A purple team provides a critical lens through which organizations can see how to elevate their cyber security. But a purple team isn’t exactly what it sounds like…Here’s what to know about purple team responsibilities and incorporating a purple team into your security structure…
Purple team, what is it?
A purple team bring findings from red and blue teams together to test and improve an organization’s cyber security posture. The goal is to make the security testing process more efficient, effective and valuable.
The name ‘purple team’ is a bit misleading, as the purple team is not exactly an even mix of red and blue teams (in the way that the color purple arises due to a mix of red and blue paint).
Rather, a purple team aims to foster communication, collaboration and stronger security by uniting the reports and recommendations of the red and blue teams.
This enables everyone to focus efforts on areas of greatest impact to the business and fixes that will provide the greatest benefit.
Why a purple team is important
Cyber security exercises are structured in such a way where the red teams and blue teams do not usually communicate with one another. This is intentional and can help with effectiveness of red and blue team task execution.
The purple team provides overarching analyses of red and blue team findings. This enables an organization to identify and address security weaknesses that otherwise wouldn’t receive attention.
Advantages of purple teaming
As outlined above, purple teaming advances cyber prevention and defense capabilities. With a purple team, organizations can:
- Clearly see coverage gaps in existing security tools and pin-point misconfigurations.
- Advance network security by connecting the dots between targeted attacks and by improving breakout time.
- Encourage healthy competition among security staff and cultivate a cooperative security environment.
- Create continuous feedback mechanisms and knowledge sharing protocols between red and blue teams.
- Develop the maturity of the organization’s cyber security capabilities.
- Align goals and timelines for red and blue teams.
Red team vs. blue team vs. purple team
Red team: Red teams leverage real-world cyber attack methods to exploit vulnerabilities in a given organizations’ people, processes and technologies. The red team’s goal is to slip past all defenses, without the blue team noticing.
Red team members use phishing, social engineering, port scanning, vulnerability scanning and custom-made tools to access networks, escalate privileges and to breach an organization. After a simulated attack, red team members develop reports that include recommendations around how an organization can strengthen its security.
Blue team: The blue team must analyze enterprise systems, detect attacks and contain them. These overarching responsibilities include collecting network traffic and forensic data, monitoring networks and devices, performing data analyses, conducting vulnerability scans, running DNS audits and pursuing risk assessments.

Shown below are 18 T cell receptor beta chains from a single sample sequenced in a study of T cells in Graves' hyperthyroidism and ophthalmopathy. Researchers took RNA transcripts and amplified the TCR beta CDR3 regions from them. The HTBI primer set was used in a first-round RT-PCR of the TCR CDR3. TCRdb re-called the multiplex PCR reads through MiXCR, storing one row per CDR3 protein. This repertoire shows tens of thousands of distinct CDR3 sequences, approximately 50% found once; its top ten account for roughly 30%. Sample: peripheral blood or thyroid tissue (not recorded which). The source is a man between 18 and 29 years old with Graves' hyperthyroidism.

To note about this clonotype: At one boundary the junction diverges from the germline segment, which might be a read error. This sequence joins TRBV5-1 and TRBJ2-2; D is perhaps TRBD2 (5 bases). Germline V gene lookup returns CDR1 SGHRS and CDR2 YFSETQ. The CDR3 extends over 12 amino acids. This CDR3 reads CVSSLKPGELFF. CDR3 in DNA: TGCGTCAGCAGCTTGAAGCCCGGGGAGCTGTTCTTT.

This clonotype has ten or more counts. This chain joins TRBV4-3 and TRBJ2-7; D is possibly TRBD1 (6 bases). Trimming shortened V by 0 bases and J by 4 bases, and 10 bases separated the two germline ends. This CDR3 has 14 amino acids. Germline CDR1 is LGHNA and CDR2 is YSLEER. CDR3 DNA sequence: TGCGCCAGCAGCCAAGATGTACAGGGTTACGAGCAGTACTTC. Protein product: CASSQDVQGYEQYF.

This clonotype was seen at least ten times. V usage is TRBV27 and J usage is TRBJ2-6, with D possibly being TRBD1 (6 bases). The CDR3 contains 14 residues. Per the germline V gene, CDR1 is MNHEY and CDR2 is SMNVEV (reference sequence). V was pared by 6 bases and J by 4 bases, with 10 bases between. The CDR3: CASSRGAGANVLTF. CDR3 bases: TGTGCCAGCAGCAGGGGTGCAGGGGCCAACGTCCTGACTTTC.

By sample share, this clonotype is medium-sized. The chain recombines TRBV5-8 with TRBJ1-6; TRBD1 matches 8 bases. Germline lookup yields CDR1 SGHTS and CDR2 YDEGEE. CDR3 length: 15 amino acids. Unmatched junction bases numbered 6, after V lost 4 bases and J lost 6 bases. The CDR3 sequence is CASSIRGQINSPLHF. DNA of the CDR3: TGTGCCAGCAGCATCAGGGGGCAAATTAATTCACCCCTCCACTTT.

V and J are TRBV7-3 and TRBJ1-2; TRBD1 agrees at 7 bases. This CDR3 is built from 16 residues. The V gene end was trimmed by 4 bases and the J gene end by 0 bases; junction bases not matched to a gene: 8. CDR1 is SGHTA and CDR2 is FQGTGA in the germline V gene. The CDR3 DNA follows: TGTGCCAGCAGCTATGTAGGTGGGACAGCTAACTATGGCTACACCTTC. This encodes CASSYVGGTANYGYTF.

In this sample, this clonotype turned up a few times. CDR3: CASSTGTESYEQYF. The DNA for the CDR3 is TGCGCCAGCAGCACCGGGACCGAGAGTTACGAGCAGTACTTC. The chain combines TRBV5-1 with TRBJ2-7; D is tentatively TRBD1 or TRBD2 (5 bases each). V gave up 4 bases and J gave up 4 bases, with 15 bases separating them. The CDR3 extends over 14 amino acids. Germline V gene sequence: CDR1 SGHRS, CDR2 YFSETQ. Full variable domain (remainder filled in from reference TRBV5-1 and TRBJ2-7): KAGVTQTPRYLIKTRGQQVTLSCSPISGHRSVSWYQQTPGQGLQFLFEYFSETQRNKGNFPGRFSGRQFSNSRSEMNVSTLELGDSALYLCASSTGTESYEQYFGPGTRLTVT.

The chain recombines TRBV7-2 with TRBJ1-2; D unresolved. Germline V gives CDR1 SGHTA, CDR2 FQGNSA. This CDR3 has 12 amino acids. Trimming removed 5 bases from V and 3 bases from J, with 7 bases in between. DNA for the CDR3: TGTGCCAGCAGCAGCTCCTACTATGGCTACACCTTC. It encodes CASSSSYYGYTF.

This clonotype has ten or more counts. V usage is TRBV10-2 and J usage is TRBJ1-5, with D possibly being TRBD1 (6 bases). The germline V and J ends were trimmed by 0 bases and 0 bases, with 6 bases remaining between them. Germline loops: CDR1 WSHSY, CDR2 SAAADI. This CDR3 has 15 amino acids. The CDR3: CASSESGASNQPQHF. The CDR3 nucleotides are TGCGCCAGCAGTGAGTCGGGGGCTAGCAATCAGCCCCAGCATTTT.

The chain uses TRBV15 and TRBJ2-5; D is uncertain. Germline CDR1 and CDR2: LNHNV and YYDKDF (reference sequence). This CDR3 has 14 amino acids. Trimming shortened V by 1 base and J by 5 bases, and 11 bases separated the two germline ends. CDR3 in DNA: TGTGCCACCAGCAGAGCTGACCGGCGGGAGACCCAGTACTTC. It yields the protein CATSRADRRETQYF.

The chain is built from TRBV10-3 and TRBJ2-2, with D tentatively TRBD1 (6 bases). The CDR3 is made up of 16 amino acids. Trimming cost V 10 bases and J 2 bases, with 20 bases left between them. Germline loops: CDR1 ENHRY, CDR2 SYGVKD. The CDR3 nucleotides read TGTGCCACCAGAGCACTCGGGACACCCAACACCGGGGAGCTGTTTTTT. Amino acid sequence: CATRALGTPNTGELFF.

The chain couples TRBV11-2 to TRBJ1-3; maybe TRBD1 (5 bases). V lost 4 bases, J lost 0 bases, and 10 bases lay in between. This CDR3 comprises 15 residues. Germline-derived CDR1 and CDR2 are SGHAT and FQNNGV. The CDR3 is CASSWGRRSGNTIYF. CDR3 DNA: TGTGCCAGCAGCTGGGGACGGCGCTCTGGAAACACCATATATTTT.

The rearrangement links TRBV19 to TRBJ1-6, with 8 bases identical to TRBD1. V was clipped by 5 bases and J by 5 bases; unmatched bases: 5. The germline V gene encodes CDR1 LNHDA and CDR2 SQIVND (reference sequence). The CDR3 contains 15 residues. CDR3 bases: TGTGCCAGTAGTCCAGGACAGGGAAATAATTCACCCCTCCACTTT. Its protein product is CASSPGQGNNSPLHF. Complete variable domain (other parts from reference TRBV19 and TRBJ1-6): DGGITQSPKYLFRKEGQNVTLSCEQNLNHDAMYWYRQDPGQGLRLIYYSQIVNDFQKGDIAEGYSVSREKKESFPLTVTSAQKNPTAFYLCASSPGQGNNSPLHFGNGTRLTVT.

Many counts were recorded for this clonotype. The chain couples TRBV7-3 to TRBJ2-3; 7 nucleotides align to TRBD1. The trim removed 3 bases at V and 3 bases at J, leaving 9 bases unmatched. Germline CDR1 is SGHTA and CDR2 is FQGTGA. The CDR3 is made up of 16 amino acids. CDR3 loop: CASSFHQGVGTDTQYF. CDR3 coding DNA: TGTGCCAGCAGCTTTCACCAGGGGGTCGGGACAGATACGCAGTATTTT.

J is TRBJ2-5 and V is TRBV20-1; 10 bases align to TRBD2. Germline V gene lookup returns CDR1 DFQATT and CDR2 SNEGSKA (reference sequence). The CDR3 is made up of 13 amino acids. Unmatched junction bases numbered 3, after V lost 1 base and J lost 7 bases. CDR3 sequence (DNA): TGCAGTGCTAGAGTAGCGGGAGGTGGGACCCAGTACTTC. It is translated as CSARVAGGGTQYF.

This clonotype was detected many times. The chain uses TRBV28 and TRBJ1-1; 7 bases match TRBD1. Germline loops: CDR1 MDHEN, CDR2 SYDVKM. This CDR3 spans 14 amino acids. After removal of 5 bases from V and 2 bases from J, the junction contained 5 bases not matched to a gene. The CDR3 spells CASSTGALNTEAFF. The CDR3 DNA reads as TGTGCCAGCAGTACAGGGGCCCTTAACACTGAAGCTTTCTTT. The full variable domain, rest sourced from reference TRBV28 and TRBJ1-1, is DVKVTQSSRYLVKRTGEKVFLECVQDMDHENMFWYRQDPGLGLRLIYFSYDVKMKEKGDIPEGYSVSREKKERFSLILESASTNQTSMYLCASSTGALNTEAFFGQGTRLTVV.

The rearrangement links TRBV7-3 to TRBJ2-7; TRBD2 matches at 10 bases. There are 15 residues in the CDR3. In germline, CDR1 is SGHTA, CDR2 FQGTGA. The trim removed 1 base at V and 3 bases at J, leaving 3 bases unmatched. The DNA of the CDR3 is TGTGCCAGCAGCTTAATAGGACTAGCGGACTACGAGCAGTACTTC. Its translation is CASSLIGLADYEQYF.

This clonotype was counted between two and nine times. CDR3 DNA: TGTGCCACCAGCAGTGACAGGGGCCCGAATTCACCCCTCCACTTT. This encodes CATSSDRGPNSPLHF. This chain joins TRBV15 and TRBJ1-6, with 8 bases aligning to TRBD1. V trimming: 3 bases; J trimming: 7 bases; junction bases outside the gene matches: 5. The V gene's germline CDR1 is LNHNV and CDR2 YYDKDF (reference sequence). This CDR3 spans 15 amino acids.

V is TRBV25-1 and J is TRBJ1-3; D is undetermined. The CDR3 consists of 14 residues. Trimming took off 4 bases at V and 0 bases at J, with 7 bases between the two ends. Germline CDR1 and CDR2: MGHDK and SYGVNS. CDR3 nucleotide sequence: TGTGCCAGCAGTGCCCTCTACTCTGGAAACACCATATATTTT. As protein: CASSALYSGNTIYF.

Blue team members also create, configure and enforce firewalls, implement access controls, keep software patched and up-to-date, segment networks, conduct DDoS testing and develop response and remediation policies so that organizations can quickly resume regular operations post-attack.
As with red teams, after specific exercises are completed, blue teams create reports and make recommendations regarding how to better secure the organization.
Purple team: Purple teams enable organizations to measure detection and response capabilities in ways that reflect real-world potentialities and that allow for the elevation of cyber security preparedness levels. In other words, the purple team brings together red and blue team findings so that nothing goes unnoticed, unaddressed and under-secured.
The following table clarifies roles and responsibilities:
|Red Team||Blue Team||Purple Team|
|Who||Cyber security offense (ethical hackers) who pretend to be cyber adversaries||Cyber security defense that aims to defend the organization from threats||A blend of offensive and defensive teams, this team unites endeavors|
|What||Hacks into an organization using the same tools, tactics and procedures that genuine hackers might use||Identifies, assesses and addresses a red team’s attack||The purple team both tests and defends an organization and its owned resources|
|Why||Exists to find gaps and vulnerabilities within an organization’s IT environment that cyber adversaries could exploit||Tests an organizations cyber security strategy and incident response playbook||Advances the overall cyber security posture of an organization by increasing security team alignment|
Should you have a purple team?
Ultimately, purple team testing enables organizations to reconsider whether or not the right security controls are in-place and whether or not they are delivering the desired outcomes. A purple team can assist organizations in determining where and how to expand or reconfigure incident prevention, detection and response capabilities.
With an effective purple team, combined with vulnerability management, and other security activities, the likelihood of a cyber attack recedes. If your organization wishes to undertake purple teaming, consider leveraging the related MITRE ATT&CK resources.
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